SAN BENITO — The humming of Amazing Grace is heard as images of the Resaca Trail, a local raspa stand and the water tower accompany two sisters on their journey.
It’s all in a newly-released trailer.
The short film “The Girls We Know” features the relationship between two sisters on a journey to get a Plan B pill.
The bigger trip was getting this film made.
Los Angeles resident and San Benito native Kahea Kiwaha wanted to create a movie that told a story that was important to him in a city that would always be home.
The oldest of five siblings — he has four sisters — Kiwaha said the film was inspired by his experience with his eldest sister, who was pregnant at 17.
Kiwaha said he wanted to tell a story of that struggle and shed light on a topic that is relevant in today’s political climate.
Kiwaha said he has always admired sisterhood and womanhood.
In fact, the main characters in the film were written tailored to his two youngest sisters’ relationship.
“It’s the ideas of the girls we think we know,” Kiwaha said. “I kind of wanted to explore how developed and challenging that struggle is. In this particular story they have each other.”
Kiwaha said he also tailored the story to fit his resources.
“I needed to make this movie back home,” Kiwaha said.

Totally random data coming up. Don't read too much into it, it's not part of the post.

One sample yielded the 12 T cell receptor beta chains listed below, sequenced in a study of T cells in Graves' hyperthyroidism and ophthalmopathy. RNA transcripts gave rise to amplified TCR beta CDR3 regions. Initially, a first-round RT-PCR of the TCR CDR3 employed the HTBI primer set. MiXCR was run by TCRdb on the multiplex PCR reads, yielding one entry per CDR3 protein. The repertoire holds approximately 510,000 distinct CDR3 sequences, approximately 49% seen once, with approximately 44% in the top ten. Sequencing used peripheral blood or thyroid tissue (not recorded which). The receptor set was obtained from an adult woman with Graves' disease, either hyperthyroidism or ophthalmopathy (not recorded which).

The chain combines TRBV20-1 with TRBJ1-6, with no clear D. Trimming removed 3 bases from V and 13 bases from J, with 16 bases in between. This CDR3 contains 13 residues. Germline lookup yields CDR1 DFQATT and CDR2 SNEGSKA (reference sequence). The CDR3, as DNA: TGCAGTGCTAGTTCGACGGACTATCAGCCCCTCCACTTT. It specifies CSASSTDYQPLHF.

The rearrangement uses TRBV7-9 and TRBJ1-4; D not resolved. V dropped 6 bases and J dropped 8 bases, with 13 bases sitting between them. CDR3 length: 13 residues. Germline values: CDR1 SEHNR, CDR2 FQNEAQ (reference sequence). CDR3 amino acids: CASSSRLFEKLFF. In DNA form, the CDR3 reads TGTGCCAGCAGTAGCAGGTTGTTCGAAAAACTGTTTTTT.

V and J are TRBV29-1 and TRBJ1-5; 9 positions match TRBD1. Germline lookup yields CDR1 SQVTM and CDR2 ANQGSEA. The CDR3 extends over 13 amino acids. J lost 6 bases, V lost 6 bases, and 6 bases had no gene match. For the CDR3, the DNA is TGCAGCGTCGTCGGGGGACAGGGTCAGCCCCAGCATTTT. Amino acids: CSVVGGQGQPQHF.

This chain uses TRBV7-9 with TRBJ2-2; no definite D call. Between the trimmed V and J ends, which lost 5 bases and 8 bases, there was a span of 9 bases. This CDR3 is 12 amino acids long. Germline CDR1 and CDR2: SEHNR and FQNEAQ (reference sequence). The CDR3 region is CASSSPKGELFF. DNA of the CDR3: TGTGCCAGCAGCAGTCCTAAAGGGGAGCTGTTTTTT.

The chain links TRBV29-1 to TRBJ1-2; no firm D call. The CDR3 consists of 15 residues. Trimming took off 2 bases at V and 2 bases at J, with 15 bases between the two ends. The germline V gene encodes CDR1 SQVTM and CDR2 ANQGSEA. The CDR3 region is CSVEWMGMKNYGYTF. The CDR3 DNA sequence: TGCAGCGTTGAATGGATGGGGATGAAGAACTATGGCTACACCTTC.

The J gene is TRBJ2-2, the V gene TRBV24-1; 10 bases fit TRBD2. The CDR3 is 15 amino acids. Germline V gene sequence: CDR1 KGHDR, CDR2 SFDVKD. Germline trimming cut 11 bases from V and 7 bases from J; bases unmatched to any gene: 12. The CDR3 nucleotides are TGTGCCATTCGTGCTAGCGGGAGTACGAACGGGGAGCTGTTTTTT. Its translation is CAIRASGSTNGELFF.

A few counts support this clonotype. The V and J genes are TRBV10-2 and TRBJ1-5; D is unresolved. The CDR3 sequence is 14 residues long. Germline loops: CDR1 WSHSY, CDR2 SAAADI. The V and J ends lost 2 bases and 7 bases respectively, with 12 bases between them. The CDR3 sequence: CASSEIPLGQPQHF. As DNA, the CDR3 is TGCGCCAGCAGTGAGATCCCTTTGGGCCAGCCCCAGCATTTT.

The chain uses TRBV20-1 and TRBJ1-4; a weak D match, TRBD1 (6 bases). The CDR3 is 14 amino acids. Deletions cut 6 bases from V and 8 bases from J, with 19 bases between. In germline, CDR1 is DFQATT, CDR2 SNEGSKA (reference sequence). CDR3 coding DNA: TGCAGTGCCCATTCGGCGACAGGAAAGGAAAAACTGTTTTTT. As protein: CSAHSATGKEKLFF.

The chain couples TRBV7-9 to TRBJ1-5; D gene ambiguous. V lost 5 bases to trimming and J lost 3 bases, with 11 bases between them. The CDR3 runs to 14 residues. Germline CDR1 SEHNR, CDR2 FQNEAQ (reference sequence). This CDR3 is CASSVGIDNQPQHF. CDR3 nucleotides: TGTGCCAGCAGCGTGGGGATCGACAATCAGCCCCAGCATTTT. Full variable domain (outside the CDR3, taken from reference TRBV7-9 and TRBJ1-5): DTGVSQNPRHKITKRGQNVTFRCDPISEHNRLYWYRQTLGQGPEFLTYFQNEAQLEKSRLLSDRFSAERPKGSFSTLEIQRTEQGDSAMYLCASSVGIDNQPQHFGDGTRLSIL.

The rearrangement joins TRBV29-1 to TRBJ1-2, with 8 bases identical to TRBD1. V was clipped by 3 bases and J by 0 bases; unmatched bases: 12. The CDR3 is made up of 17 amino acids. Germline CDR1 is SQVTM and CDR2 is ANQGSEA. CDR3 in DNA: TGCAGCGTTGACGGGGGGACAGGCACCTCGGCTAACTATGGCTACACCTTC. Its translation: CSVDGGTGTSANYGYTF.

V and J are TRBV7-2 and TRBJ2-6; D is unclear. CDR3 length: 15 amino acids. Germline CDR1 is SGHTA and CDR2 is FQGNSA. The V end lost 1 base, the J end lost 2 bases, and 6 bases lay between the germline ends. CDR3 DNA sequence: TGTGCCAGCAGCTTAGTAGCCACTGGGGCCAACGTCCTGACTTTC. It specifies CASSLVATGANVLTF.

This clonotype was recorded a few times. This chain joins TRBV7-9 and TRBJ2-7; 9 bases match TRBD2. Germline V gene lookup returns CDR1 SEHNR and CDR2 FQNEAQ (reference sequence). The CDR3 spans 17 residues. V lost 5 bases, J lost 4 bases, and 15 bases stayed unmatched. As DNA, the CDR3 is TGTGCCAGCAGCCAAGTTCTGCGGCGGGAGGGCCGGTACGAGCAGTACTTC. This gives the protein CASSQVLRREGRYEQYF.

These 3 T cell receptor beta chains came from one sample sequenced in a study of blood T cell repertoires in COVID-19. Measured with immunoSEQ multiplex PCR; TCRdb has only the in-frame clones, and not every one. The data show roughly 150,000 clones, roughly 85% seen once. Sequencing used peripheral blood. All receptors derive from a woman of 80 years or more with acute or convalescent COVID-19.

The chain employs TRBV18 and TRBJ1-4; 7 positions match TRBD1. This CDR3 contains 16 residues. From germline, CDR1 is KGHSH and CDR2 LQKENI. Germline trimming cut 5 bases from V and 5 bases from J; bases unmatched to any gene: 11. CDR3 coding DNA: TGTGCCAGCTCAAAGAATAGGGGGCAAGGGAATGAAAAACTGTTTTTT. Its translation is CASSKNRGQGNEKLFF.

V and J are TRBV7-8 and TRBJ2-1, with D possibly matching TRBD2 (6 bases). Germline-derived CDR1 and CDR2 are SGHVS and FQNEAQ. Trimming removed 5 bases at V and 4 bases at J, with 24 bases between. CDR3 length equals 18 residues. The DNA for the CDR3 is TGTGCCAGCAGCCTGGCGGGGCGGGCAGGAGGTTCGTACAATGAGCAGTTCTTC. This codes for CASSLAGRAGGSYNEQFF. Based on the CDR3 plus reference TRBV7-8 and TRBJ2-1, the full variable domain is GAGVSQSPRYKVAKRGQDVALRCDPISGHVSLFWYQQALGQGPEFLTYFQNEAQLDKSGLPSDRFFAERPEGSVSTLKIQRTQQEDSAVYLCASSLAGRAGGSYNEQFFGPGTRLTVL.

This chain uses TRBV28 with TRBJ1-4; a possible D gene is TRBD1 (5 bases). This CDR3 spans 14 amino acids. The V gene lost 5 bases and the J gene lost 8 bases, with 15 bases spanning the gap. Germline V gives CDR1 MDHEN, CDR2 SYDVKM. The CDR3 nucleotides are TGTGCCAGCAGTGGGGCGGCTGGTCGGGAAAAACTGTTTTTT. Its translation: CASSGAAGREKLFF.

The biggest surprise to Kiwaha was the support and number of people who became so passionate about the project.
“I didn’t have any idea how big it could’ve gotten,” Kiwaha said. “It made me really happy to have the support from my hometown.”
How He Did It
Before coming back to the Valley, Kiwaha utilized Facebook groups to look for crew members and people to help with his production on a voluntary basis.
He didn’t realize how much help people were willing to give.
“It kind of confirmed everything I knew about the Valley,” Kiwaha said. “In L.A. you don’t get that. You don’t have these people that don’t know you and will randomly support you.”
The majority of support came from three local film groups including El Valle Films, Leal Media and the RGV Film Society.
Max Rojas, owner of El Valle Films, a Spanish-action film production group, said the film became a passion project for the local crew.
“Hearing what the movie was about, it really hit a chord,” Rojas said.
Kiwaha is already working on other projects including his first feature-length film and an episodic, both based on ideas in the Valley.
In the meantime, Kiwaha is finishing up the nine-minute film and is hoping to have it ready for the festival circuit at the end of this year.
Kiwaha said because his movie is based in Texas he is targeting Texas festivals including CineSol, a Valley film festival.
After the circuit he said the short film will be released digitally.